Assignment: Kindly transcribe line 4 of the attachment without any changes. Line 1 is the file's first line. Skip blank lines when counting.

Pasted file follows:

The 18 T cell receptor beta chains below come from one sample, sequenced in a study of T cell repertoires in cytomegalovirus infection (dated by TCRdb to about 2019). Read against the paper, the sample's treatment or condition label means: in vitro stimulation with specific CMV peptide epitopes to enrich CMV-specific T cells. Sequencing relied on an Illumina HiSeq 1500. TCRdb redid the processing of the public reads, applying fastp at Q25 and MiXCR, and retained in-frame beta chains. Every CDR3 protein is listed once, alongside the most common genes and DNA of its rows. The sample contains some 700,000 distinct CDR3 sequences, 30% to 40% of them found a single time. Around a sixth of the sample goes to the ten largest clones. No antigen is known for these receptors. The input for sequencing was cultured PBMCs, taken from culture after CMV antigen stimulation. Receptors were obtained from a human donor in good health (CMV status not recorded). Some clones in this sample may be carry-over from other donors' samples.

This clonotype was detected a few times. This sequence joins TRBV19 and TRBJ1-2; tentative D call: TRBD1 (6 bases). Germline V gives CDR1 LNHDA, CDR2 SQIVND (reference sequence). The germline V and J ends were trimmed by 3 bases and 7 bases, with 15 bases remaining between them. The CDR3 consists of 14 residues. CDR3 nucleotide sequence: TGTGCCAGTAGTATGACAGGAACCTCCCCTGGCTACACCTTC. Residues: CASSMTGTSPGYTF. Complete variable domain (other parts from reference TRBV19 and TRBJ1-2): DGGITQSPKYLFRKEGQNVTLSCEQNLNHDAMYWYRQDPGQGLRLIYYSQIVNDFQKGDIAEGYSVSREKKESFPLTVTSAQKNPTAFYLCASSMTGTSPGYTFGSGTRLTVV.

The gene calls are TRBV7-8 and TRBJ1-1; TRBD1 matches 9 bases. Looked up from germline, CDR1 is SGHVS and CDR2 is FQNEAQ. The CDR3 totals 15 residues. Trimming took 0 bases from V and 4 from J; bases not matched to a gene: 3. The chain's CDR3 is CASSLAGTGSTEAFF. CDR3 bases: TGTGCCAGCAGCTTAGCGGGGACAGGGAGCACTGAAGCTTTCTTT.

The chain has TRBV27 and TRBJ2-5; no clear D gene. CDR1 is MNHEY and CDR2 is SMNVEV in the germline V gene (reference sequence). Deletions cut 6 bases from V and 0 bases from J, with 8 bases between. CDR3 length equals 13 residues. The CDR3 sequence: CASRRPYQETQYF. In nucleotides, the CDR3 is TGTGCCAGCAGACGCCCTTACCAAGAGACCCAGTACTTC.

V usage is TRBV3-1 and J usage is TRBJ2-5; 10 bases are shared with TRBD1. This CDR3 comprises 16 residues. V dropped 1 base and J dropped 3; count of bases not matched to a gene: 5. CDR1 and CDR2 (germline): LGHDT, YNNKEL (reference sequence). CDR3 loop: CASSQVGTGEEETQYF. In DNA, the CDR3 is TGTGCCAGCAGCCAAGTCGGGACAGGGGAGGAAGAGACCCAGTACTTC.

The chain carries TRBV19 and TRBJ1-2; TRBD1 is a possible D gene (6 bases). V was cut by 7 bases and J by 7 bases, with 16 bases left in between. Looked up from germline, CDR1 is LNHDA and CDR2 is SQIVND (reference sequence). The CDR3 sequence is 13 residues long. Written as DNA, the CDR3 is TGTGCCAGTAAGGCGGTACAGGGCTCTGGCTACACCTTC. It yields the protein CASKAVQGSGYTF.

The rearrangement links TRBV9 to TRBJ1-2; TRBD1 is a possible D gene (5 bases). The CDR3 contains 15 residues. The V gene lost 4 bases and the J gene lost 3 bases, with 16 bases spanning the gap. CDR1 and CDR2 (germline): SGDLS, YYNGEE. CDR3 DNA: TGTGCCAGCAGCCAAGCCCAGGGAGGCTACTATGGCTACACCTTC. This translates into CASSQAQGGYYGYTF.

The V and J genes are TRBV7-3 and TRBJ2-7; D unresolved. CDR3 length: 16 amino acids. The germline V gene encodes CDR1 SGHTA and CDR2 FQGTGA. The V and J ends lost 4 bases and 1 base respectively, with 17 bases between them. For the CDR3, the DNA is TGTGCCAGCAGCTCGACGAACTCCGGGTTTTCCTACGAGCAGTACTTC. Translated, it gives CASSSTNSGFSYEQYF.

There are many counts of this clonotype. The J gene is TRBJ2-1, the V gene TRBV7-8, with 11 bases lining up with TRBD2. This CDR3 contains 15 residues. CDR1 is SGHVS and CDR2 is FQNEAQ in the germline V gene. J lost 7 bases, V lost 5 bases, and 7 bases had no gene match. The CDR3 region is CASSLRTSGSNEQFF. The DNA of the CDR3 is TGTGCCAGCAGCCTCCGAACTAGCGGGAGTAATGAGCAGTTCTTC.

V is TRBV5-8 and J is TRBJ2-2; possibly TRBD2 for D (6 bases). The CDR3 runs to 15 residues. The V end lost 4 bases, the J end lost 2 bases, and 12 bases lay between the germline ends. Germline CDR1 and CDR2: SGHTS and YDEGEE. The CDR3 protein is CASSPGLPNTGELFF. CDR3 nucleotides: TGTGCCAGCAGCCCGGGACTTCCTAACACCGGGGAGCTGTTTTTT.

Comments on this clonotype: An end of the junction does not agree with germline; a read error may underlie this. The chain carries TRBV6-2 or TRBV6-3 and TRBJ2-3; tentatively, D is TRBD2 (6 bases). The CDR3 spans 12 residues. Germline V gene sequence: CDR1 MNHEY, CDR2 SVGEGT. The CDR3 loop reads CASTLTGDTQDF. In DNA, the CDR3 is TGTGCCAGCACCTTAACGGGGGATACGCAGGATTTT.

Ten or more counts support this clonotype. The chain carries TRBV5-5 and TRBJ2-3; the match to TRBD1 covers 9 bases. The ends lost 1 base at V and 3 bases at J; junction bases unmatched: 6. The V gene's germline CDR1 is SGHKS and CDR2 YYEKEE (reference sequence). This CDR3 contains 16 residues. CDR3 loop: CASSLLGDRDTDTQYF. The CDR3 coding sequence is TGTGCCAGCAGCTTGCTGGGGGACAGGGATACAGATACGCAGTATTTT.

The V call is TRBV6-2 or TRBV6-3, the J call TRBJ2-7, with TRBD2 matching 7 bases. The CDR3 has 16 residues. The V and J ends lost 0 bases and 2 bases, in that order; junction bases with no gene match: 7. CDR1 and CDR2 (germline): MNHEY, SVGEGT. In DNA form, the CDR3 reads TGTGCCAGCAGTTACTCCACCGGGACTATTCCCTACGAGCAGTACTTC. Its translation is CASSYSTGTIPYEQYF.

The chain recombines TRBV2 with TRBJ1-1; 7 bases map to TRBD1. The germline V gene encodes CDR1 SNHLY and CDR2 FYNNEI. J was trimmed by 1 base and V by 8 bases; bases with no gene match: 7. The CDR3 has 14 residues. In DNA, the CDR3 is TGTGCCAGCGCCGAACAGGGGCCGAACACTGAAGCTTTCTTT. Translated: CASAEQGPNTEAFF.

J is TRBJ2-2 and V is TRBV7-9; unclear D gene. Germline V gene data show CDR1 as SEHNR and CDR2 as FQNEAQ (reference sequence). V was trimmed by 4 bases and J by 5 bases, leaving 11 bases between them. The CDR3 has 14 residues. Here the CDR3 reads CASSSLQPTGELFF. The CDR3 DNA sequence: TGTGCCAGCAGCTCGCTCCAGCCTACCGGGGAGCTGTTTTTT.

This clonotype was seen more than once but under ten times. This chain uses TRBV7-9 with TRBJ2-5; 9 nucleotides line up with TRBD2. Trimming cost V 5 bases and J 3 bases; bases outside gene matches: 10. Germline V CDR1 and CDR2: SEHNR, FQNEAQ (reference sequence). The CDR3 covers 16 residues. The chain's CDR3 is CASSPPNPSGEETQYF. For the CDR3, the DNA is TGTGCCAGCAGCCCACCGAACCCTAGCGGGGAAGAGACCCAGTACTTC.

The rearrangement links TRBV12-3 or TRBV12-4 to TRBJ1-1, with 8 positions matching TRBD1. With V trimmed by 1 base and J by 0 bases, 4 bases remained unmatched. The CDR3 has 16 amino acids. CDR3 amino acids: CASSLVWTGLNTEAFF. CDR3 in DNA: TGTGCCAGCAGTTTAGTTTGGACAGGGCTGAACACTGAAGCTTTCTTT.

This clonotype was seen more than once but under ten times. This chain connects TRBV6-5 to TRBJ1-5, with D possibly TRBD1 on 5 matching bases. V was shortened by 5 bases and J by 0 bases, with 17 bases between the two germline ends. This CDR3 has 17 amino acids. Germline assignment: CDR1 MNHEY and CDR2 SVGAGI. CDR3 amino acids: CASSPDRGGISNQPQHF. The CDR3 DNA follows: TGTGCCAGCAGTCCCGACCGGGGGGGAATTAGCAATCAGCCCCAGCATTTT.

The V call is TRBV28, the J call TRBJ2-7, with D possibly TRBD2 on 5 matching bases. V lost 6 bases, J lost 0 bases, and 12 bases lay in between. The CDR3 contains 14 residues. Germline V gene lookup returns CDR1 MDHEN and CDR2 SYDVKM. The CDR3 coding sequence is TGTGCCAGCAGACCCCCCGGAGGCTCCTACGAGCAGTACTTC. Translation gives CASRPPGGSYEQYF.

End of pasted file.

The chain has TRBV27 and TRBJ2-5; no clear D gene. CDR1 is MNHEY and CDR2 is SMNVEV in the germline V gene (reference sequence). Deletions cut 6 bases from V and 0 bases from J, with 8 bases between. CDR3 length equals 13 residues. The CDR3 sequence: CASRRPYQETQYF. In nucleotides, the CDR3 is TGTGCCAGCAGACGCCCTTACCAAGAGACCCAGTACTTC.